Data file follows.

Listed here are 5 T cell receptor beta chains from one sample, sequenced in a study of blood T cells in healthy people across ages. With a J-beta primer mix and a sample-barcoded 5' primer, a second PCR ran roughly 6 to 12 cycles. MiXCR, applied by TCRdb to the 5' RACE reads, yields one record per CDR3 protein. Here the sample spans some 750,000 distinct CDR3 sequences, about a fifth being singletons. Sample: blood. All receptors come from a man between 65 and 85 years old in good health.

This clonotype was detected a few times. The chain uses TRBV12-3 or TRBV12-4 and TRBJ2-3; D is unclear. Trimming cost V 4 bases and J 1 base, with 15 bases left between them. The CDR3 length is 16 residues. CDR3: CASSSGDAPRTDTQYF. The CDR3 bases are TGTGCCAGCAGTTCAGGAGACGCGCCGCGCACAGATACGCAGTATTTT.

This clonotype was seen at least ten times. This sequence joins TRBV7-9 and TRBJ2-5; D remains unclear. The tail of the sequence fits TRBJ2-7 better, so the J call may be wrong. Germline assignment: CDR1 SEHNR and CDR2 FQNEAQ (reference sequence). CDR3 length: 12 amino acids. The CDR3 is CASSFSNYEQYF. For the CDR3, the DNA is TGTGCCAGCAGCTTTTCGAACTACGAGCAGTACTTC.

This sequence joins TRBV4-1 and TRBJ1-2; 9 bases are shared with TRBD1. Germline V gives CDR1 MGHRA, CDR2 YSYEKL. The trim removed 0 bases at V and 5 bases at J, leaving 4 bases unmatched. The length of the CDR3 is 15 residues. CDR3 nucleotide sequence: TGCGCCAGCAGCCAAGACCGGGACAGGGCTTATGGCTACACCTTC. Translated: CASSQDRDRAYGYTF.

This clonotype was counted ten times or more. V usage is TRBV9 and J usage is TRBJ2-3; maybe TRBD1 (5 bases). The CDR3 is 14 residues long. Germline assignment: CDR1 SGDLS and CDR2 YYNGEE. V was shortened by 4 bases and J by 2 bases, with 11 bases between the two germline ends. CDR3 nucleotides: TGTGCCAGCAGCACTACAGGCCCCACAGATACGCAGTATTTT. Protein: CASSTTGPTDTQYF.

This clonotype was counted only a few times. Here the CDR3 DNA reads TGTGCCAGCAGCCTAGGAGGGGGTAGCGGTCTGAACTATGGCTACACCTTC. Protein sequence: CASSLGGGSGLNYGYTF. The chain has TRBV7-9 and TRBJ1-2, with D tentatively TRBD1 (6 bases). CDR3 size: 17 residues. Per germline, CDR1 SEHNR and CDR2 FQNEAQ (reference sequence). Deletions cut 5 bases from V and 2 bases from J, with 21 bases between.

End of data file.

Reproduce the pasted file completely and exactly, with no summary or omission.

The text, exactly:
Listed here are 5 T cell receptor beta chains from one sample, sequenced in a study of blood T cells in healthy people across ages. With a J-beta primer mix and a sample-barcoded 5' primer, a second PCR ran roughly 6 to 12 cycles. MiXCR, applied by TCRdb to the 5' RACE reads, yields one record per CDR3 protein. Here the sample spans some 750,000 distinct CDR3 sequences, about a fifth being singletons. Sample: blood. All receptors come from a man between 65 and 85 years old in good health.

This clonotype was detected a few times. The chain uses TRBV12-3 or TRBV12-4 and TRBJ2-3; D is unclear. Trimming cost V 4 bases and J 1 base, with 15 bases left between them. The CDR3 length is 16 residues. CDR3: CASSSGDAPRTDTQYF. The CDR3 bases are TGTGCCAGCAGTTCAGGAGACGCGCCGCGCACAGATACGCAGTATTTT.

This clonotype was seen at least ten times. This sequence joins TRBV7-9 and TRBJ2-5; D remains unclear. The tail of the sequence fits TRBJ2-7 better, so the J call may be wrong. Germline assignment: CDR1 SEHNR and CDR2 FQNEAQ (reference sequence). CDR3 length: 12 amino acids. The CDR3 is CASSFSNYEQYF. For the CDR3, the DNA is TGTGCCAGCAGCTTTTCGAACTACGAGCAGTACTTC.

This sequence joins TRBV4-1 and TRBJ1-2; 9 bases are shared with TRBD1. Germline V gives CDR1 MGHRA, CDR2 YSYEKL. The trim removed 0 bases at V and 5 bases at J, leaving 4 bases unmatched. The length of the CDR3 is 15 residues. CDR3 nucleotide sequence: TGCGCCAGCAGCCAAGACCGGGACAGGGCTTATGGCTACACCTTC. Translated: CASSQDRDRAYGYTF.

This clonotype was counted ten times or more. V usage is TRBV9 and J usage is TRBJ2-3; maybe TRBD1 (5 bases). The CDR3 is 14 residues long. Germline assignment: CDR1 SGDLS and CDR2 YYNGEE. V was shortened by 4 bases and J by 2 bases, with 11 bases between the two germline ends. CDR3 nucleotides: TGTGCCAGCAGCACTACAGGCCCCACAGATACGCAGTATTTT. Protein: CASSTTGPTDTQYF.

This clonotype was counted only a few times. Here the CDR3 DNA reads TGTGCCAGCAGCCTAGGAGGGGGTAGCGGTCTGAACTATGGCTACACCTTC. Protein sequence: CASSLGGGSGLNYGYTF. The chain has TRBV7-9 and TRBJ1-2, with D tentatively TRBD1 (6 bases). CDR3 size: 17 residues. Per germline, CDR1 SEHNR and CDR2 FQNEAQ (reference sequence). Deletions cut 5 bases from V and 2 bases from J, with 21 bases between.